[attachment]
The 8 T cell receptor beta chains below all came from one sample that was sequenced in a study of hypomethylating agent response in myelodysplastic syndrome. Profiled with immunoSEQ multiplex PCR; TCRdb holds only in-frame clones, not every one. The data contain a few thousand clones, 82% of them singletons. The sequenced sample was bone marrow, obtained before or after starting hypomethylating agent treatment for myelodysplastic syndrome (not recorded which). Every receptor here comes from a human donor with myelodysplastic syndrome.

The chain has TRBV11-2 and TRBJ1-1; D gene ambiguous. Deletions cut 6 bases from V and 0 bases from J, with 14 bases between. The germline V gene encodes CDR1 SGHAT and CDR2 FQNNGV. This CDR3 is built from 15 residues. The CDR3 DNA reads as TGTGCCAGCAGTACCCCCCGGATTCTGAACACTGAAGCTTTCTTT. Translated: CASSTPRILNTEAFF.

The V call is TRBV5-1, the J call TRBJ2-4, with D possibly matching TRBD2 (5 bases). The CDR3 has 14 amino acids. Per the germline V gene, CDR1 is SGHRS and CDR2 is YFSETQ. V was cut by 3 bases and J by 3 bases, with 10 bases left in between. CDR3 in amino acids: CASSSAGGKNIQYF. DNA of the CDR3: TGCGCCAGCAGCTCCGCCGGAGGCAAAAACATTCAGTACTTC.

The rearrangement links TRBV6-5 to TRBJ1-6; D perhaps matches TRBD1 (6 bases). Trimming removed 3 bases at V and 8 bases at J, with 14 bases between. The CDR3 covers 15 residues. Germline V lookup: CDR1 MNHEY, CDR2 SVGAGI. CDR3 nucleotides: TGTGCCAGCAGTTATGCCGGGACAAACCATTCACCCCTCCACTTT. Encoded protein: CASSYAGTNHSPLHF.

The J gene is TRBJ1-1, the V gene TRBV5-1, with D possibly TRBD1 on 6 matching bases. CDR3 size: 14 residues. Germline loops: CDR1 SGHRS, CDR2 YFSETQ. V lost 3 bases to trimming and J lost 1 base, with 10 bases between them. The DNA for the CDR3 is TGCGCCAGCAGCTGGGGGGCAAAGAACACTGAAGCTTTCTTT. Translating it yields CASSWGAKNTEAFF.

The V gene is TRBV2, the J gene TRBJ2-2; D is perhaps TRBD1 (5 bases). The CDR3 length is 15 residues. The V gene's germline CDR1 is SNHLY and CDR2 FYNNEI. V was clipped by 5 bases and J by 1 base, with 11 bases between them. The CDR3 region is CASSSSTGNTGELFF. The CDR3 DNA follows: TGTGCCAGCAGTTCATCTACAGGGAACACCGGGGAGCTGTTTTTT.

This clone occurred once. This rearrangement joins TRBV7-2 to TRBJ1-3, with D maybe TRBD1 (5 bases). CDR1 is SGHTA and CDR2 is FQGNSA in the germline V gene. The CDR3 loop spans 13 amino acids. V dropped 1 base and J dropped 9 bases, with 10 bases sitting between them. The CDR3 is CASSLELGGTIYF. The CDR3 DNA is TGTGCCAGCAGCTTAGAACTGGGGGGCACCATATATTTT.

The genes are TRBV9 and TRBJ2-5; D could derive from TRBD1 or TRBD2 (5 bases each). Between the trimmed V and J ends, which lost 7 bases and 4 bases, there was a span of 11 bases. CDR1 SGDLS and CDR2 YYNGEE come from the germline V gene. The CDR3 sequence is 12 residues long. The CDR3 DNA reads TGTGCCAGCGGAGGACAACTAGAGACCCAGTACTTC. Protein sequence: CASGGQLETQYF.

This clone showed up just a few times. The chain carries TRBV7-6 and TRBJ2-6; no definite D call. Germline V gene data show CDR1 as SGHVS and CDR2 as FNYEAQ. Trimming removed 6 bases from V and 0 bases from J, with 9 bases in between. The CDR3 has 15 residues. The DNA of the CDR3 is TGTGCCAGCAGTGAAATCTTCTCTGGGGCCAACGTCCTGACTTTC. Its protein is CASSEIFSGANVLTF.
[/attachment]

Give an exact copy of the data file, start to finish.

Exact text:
The 8 T cell receptor beta chains below all came from one sample that was sequenced in a study of hypomethylating agent response in myelodysplastic syndrome. Profiled with immunoSEQ multiplex PCR; TCRdb holds only in-frame clones, not every one. The data contain a few thousand clones, 82% of them singletons. The sequenced sample was bone marrow, obtained before or after starting hypomethylating agent treatment for myelodysplastic syndrome (not recorded which). Every receptor here comes from a human donor with myelodysplastic syndrome.

The chain has TRBV11-2 and TRBJ1-1; D gene ambiguous. Deletions cut 6 bases from V and 0 bases from J, with 14 bases between. The germline V gene encodes CDR1 SGHAT and CDR2 FQNNGV. This CDR3 is built from 15 residues. The CDR3 DNA reads as TGTGCCAGCAGTACCCCCCGGATTCTGAACACTGAAGCTTTCTTT. Translated: CASSTPRILNTEAFF.

The V call is TRBV5-1, the J call TRBJ2-4, with D possibly matching TRBD2 (5 bases). The CDR3 has 14 amino acids. Per the germline V gene, CDR1 is SGHRS and CDR2 is YFSETQ. V was cut by 3 bases and J by 3 bases, with 10 bases left in between. CDR3 in amino acids: CASSSAGGKNIQYF. DNA of the CDR3: TGCGCCAGCAGCTCCGCCGGAGGCAAAAACATTCAGTACTTC.

The rearrangement links TRBV6-5 to TRBJ1-6; D perhaps matches TRBD1 (6 bases). Trimming removed 3 bases at V and 8 bases at J, with 14 bases between. The CDR3 covers 15 residues. Germline V lookup: CDR1 MNHEY, CDR2 SVGAGI. CDR3 nucleotides: TGTGCCAGCAGTTATGCCGGGACAAACCATTCACCCCTCCACTTT. Encoded protein: CASSYAGTNHSPLHF.

The J gene is TRBJ1-1, the V gene TRBV5-1, with D possibly TRBD1 on 6 matching bases. CDR3 size: 14 residues. Germline loops: CDR1 SGHRS, CDR2 YFSETQ. V lost 3 bases to trimming and J lost 1 base, with 10 bases between them. The DNA for the CDR3 is TGCGCCAGCAGCTGGGGGGCAAAGAACACTGAAGCTTTCTTT. Translating it yields CASSWGAKNTEAFF.

The V gene is TRBV2, the J gene TRBJ2-2; D is perhaps TRBD1 (5 bases). The CDR3 length is 15 residues. The V gene's germline CDR1 is SNHLY and CDR2 FYNNEI. V was clipped by 5 bases and J by 1 base, with 11 bases between them. The CDR3 region is CASSSSTGNTGELFF. The CDR3 DNA follows: TGTGCCAGCAGTTCATCTACAGGGAACACCGGGGAGCTGTTTTTT.

This clone occurred once. This rearrangement joins TRBV7-2 to TRBJ1-3, with D maybe TRBD1 (5 bases). CDR1 is SGHTA and CDR2 is FQGNSA in the germline V gene. The CDR3 loop spans 13 amino acids. V dropped 1 base and J dropped 9 bases, with 10 bases sitting between them. The CDR3 is CASSLELGGTIYF. The CDR3 DNA is TGTGCCAGCAGCTTAGAACTGGGGGGCACCATATATTTT.

The genes are TRBV9 and TRBJ2-5; D could derive from TRBD1 or TRBD2 (5 bases each). Between the trimmed V and J ends, which lost 7 bases and 4 bases, there was a span of 11 bases. CDR1 SGDLS and CDR2 YYNGEE come from the germline V gene. The CDR3 sequence is 12 residues long. The CDR3 DNA reads TGTGCCAGCGGAGGACAACTAGAGACCCAGTACTTC. Protein sequence: CASGGQLETQYF.

This clone showed up just a few times. The chain carries TRBV7-6 and TRBJ2-6; no definite D call. Germline V gene data show CDR1 as SGHVS and CDR2 as FNYEAQ. Trimming removed 6 bases from V and 0 bases from J, with 9 bases in between. The CDR3 has 15 residues. The DNA of the CDR3 is TGTGCCAGCAGTGAAATCTTCTCTGGGGCCAACGTCCTGACTTTC. Its protein is CASSEIFSGANVLTF.